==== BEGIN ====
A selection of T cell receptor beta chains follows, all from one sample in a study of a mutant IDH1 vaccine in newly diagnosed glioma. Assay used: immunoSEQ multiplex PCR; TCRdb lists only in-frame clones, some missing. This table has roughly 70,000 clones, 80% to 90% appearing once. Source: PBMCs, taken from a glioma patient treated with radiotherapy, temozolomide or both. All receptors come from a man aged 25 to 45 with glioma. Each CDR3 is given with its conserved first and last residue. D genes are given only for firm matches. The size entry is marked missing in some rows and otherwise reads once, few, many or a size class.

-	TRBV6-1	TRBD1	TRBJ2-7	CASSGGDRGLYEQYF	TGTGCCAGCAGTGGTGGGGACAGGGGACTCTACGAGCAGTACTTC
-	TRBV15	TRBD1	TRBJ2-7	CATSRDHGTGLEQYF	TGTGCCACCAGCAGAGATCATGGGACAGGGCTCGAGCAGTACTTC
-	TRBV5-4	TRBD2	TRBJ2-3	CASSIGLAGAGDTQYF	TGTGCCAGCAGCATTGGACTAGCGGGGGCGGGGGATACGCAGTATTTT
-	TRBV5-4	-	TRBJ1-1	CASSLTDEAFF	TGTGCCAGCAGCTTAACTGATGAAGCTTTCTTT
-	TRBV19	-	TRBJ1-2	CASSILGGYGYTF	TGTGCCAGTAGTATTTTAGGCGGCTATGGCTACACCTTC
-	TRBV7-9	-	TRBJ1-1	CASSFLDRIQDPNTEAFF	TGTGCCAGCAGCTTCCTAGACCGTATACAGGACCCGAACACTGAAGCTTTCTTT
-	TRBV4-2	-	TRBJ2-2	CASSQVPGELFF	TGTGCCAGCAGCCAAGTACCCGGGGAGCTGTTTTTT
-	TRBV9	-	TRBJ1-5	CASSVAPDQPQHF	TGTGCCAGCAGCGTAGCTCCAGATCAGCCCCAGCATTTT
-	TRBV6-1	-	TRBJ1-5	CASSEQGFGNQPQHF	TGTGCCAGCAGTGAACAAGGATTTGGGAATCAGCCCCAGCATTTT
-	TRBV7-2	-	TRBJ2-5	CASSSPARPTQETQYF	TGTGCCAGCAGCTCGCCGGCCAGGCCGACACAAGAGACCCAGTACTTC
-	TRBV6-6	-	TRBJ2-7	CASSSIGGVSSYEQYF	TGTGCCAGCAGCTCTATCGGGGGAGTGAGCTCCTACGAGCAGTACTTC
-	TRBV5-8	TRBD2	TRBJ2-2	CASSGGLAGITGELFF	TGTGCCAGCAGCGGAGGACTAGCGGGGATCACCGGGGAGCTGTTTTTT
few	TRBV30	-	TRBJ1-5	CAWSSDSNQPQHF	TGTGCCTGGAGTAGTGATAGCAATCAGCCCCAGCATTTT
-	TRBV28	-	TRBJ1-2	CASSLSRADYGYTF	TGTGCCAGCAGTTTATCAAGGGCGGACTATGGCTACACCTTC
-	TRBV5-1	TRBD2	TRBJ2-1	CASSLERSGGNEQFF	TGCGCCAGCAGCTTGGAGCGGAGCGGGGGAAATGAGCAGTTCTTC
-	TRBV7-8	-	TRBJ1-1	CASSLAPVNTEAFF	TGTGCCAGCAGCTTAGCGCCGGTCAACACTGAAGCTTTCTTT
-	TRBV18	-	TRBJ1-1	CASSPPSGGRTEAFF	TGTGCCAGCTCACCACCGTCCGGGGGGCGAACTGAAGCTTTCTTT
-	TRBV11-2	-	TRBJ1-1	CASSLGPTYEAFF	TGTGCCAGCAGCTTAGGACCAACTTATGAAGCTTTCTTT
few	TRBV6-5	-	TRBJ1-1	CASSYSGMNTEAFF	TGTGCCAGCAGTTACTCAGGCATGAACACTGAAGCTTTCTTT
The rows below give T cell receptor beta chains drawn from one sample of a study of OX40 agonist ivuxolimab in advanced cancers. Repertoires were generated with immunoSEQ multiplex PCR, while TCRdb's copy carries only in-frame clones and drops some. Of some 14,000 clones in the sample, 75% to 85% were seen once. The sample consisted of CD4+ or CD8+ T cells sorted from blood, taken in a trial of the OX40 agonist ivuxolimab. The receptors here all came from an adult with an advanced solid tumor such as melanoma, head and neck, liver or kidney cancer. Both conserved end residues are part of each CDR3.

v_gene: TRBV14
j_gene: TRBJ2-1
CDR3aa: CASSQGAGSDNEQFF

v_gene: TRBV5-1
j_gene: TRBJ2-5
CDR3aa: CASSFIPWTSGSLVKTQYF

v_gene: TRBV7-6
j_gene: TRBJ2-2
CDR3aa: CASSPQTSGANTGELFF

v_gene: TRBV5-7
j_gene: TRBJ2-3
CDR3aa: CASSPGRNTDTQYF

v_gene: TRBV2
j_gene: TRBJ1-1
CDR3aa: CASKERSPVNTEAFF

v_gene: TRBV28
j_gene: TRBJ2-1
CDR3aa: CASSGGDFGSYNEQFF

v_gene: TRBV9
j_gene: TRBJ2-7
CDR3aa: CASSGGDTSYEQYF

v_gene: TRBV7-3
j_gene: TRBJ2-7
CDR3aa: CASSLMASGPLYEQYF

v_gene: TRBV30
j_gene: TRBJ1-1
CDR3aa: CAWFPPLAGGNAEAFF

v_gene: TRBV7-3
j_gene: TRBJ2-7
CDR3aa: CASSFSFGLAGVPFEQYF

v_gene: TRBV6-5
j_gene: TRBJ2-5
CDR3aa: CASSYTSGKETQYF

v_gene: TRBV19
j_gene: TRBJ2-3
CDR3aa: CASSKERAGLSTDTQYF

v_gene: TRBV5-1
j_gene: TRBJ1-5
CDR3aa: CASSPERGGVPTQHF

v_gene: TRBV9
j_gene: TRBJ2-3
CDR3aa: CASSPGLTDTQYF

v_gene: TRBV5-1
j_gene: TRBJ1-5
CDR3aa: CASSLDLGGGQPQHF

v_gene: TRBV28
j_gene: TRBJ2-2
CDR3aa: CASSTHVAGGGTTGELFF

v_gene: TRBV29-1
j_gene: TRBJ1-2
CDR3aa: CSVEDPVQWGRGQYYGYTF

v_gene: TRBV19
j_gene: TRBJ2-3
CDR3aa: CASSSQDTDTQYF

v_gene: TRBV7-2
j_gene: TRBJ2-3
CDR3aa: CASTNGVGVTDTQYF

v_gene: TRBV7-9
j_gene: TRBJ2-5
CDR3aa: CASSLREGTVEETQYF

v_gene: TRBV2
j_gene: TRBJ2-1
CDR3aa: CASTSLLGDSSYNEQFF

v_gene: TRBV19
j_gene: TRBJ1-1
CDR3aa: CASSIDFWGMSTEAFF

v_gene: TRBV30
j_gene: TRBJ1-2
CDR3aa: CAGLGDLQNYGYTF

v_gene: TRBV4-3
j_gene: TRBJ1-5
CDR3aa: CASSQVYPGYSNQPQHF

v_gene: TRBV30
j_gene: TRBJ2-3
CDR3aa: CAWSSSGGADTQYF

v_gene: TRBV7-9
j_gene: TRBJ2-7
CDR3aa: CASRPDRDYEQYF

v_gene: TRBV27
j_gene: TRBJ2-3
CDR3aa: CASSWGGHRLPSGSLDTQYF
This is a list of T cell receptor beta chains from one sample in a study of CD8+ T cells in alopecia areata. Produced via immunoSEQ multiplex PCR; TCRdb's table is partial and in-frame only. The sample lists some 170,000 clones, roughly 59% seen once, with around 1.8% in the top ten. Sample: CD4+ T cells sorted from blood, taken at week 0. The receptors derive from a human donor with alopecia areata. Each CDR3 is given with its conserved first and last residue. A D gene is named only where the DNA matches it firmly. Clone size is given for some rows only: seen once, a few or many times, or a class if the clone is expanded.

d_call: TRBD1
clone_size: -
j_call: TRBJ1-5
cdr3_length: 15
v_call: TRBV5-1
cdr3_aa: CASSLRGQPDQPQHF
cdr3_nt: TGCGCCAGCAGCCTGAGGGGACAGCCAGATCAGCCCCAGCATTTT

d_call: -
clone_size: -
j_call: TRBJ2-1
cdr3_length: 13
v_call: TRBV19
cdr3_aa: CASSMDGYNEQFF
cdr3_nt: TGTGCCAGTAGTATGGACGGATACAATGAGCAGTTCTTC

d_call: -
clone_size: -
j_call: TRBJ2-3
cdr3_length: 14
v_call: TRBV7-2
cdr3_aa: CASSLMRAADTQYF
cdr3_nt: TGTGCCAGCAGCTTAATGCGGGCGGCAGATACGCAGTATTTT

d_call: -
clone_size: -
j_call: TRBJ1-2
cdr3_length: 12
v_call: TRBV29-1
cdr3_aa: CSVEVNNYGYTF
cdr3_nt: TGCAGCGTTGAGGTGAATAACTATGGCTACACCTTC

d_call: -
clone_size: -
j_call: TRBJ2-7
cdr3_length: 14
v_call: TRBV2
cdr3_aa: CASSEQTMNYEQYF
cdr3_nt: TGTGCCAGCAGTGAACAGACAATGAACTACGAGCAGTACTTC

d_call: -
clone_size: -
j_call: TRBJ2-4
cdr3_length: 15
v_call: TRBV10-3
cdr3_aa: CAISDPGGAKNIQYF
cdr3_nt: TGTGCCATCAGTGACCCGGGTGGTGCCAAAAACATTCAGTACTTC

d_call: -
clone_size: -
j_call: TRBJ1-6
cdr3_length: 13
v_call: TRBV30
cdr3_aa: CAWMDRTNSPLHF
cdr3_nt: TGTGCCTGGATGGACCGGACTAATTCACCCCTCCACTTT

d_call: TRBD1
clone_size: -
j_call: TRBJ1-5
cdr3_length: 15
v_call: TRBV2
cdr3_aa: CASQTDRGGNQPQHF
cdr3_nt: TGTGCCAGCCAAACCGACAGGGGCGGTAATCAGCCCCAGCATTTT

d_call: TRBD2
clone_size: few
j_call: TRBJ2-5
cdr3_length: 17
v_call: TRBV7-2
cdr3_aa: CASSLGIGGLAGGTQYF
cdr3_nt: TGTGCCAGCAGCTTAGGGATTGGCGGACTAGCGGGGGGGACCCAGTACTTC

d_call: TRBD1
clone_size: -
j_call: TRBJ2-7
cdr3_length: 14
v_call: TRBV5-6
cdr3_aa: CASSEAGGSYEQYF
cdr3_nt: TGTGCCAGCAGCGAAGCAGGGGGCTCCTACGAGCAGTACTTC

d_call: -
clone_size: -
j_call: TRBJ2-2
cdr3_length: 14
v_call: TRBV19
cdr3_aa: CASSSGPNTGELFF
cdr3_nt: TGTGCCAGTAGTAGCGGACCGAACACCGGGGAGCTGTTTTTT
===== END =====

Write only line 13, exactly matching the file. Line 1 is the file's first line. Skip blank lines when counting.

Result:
-	TRBV5-8	TRBD2	TRBJ2-2	CASSGGLAGITGELFF	TGTGCCAGCAGCGGAGGACTAGCGGGGATCACCGGGGAGCTGTTTTTT